Module 3   Fundamental AnalysisChapter 16

# The Finale

View chapters →

## 16.1 – The follies of DCF Analysis

In this concluding chapter, we will discuss a few important topics that could significantly impact how you make your investment decisions. We learned about the intrinsic value calculation using the Discounted Cash Flow (DCF) analysis in the previous chapter. The DCF method is probably one of the most reliable methods available to evaluate a company’s stock’s intrinsic value. However, the DCF method has its fair share of drawbacks which you need to be aware of. The DCF model is only as good as the assumptions which are fed to it. If the assumptions used are incorrect, the fair value and stock price computation could be skewed.

1. DCF requires us to forecast – To begin with, the DCF model requires us to predict the future cash flow and the business cycles. This is a challenge, let alone for a fundamental analyst and the top management of the company.
2. Highly sensitive to the Terminal Growth rate – The DCF model is susceptible to the terminal growth rate. A small change in the terminal growth rate would lead to a large difference in the final output, i.e. the per-share value. For instance, in the ARBL case, we have assumed 3.5% as the terminal growth rate. At 3.5%, the share price is Rs.368/- but if we change this to 4.0% (an increase of 50 basis points), the share price will change to Rs.394/-
3. Constant Updates – Once the model is built, the analyst needs to constantly modify and align the model with new data (quarterly and yearly data) that comes in. Both the inputs and the assumptions of the DCF model needs to be updated regularly.
4. Long term focus – DCF is heavily focused on long term investing, and thus it does not offer anything to investors who have a short term focus. (i.e. 1-year investment horizon)

The DCF model may also make you miss out on unusual opportunities as the model is based on certain rigid parameters.

Having stated the above, the only way to overcome the drawbacks of the DCF Model is by being as conservative as possible while making the assumptions. Some guidelines for the conservative assumptions are –

1. FCF (Free Cash Flow) growth rate – The rate at which you grow the FCF year on year has to be around 20%. Companies can barely sustain growing their free cash flow beyond 20%. If a company is young and belongs to the high growth sector, then probably a little under 20% is justified, but no company deserves an FCF growth rate of over 20%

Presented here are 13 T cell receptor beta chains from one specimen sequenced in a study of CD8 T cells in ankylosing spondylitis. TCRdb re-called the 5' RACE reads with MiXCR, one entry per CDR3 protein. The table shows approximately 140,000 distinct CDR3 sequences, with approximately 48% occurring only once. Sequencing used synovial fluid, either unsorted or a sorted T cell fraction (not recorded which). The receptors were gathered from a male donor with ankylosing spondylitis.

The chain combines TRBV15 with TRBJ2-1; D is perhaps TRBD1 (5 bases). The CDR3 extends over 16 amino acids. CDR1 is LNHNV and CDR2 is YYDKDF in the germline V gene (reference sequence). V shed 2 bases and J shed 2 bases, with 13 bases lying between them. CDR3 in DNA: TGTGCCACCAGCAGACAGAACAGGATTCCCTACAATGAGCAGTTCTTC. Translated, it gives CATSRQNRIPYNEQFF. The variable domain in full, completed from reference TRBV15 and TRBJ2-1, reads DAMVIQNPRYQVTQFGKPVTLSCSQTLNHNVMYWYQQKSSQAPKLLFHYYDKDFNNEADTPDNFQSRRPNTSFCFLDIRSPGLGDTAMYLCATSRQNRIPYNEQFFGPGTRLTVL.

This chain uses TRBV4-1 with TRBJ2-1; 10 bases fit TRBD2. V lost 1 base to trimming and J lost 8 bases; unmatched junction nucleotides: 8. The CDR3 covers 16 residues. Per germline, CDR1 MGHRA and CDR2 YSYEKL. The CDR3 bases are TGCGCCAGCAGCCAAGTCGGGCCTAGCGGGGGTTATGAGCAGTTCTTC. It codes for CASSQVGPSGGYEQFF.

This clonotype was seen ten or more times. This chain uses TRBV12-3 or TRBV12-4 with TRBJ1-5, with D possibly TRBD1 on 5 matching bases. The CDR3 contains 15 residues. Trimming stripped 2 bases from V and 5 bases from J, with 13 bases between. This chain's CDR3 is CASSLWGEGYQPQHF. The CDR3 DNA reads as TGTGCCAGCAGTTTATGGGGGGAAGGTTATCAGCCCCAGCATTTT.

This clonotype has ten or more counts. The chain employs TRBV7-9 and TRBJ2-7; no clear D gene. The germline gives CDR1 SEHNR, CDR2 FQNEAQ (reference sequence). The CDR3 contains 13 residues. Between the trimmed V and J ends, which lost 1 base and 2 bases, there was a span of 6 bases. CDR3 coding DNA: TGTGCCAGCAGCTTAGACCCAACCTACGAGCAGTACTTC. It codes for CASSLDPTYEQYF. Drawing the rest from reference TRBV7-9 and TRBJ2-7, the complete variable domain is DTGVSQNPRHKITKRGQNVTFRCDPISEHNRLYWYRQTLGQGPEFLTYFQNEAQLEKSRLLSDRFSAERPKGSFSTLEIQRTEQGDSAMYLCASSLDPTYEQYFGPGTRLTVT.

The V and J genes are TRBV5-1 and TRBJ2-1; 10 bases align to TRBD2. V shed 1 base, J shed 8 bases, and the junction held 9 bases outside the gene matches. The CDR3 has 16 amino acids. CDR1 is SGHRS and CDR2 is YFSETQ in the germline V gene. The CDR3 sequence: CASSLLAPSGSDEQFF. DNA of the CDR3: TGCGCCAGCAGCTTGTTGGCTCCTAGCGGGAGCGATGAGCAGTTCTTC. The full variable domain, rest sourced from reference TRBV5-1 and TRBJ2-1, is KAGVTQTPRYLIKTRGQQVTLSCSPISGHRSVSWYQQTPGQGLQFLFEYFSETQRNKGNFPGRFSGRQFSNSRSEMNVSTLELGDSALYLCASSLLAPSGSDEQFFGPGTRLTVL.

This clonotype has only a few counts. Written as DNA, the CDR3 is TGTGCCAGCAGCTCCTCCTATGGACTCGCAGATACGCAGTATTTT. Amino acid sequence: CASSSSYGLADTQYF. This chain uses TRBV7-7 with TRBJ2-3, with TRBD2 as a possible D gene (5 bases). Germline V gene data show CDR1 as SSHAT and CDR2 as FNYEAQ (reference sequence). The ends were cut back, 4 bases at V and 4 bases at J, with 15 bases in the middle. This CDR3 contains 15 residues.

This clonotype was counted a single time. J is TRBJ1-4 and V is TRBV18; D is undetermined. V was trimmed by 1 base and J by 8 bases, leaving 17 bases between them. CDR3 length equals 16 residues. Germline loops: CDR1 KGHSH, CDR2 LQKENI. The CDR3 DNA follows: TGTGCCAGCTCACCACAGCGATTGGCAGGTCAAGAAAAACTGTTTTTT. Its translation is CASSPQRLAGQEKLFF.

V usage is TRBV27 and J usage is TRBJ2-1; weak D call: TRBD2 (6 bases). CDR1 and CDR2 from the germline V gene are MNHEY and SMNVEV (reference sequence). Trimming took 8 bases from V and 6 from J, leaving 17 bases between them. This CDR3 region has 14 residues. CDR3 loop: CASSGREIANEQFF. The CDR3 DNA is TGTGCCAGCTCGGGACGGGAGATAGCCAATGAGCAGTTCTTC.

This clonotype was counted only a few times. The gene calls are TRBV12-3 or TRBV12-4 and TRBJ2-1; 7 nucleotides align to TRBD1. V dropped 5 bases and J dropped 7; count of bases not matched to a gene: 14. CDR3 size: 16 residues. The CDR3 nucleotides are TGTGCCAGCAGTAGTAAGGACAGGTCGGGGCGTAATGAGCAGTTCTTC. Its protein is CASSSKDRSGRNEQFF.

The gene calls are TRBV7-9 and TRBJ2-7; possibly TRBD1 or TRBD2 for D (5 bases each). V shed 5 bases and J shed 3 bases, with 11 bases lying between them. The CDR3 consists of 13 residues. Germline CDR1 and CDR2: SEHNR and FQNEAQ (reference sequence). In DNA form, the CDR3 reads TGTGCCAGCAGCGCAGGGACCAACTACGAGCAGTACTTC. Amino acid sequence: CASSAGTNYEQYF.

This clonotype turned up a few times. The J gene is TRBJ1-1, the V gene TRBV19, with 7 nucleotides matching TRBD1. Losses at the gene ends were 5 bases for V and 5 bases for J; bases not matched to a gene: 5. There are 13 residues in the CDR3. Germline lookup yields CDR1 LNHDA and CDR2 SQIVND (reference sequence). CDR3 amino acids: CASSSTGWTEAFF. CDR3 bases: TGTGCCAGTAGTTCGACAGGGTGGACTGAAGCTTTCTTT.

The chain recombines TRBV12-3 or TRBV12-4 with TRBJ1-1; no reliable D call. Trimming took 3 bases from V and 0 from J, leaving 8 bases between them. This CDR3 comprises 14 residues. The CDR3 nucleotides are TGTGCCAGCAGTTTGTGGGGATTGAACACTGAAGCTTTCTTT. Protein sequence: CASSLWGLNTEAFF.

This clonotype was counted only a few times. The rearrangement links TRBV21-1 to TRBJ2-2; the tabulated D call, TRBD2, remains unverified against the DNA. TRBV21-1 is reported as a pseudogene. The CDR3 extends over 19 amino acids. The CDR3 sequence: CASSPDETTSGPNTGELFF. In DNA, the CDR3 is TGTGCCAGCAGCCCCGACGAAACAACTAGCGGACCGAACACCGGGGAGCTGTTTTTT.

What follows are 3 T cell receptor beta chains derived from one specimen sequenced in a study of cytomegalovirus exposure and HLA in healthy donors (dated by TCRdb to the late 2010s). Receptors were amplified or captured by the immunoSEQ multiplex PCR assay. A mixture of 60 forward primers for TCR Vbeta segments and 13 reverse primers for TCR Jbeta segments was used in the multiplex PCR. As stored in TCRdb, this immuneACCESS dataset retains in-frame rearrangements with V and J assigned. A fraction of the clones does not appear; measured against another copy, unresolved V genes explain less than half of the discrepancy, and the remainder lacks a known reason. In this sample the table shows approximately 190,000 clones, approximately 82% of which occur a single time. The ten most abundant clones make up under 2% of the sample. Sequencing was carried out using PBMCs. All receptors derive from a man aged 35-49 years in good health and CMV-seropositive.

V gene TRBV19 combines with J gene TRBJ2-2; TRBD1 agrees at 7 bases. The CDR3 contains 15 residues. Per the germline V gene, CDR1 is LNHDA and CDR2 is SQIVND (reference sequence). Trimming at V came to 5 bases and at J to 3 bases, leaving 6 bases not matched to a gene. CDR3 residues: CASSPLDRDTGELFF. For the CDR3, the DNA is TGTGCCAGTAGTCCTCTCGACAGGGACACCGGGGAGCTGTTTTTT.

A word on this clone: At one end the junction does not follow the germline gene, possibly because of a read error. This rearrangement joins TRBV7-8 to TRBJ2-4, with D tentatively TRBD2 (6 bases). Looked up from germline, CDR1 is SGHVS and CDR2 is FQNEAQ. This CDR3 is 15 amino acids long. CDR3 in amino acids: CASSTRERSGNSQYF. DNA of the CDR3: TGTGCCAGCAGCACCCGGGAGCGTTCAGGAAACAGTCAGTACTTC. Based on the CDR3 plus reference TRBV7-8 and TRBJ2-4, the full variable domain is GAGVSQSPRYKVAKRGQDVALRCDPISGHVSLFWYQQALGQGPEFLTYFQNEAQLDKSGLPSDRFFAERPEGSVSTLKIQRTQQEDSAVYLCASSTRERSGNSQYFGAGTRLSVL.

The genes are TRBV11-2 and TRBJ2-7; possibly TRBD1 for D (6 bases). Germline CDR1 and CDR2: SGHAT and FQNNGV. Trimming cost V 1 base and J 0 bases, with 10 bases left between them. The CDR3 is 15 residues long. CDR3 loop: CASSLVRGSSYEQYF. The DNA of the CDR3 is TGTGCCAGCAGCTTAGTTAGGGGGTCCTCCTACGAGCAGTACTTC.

2. Some years – This is a bit tricky, while longer the duration, the better it is. At the same time, longer the duration, there would be more room for errors. I generally prefer to use a 10 year 2 stage DCF approach
3. 2 stage DCF valuation – It is always good to split the DCF analysis into 2 stages, as demonstrated in the previous chapter’s ARBL example. As discussed, In stage 1, I would grow the FCF at a certain rate, and in stage 2, I would grow the FCF at a rate lower than the one used in stage 1
4. Terminal Growth Rate – As I mentioned earlier, the DCF model is susceptible to terminal growth. The simple thumb rule here – keep it as low as possible. I personally prefer to keep it around 4% and never beyond it.

## 16.2 – Margin of Safety

Now, despite making some conservative assumptions, things could still go wrong. How do you insulate yourself against that? This is where the concept of ‘Margin of Safety’ would arrive. The margin of safety thought process was popularized by Benjamin Graham in his seminal book titled “Intelligent Investor”. The ‘margin of safety’ suggests that an investor should buy stocks only when available at a discount to the estimated intrinsic value calculation. Following the Margin of Safety does not imply successful investments but would provide a buffer for calculation errors.

Here is how I exercise the ‘Margin of Safety’ principle in my own investment practice. Consider Amara Raja Batteries Limited; the intrinsic value estimate was around Rs.368/- per share. Further, we applied a 10% modelling error to create the intrinsic value band. The lower intrinsic value estimate was Rs.331/-. At Rs.331/- we are factoring in modelling errors. The Margin of Safety advocates us to discount the intrinsic value further. I usually like to discount the intrinsic value by another 30% at least.

But why should we discount it further? Aren’t we extra conservative, you may ask? Yes, but this is the only way you can insulate yourself from the bad assumptions and bad luck. Think about it, given all the fundamentals, if a stock looks attractive at Rs.100, then at Rs.70, you can be certain it is indeed a good bet! This is, in fact, what the savvy value investors always practice.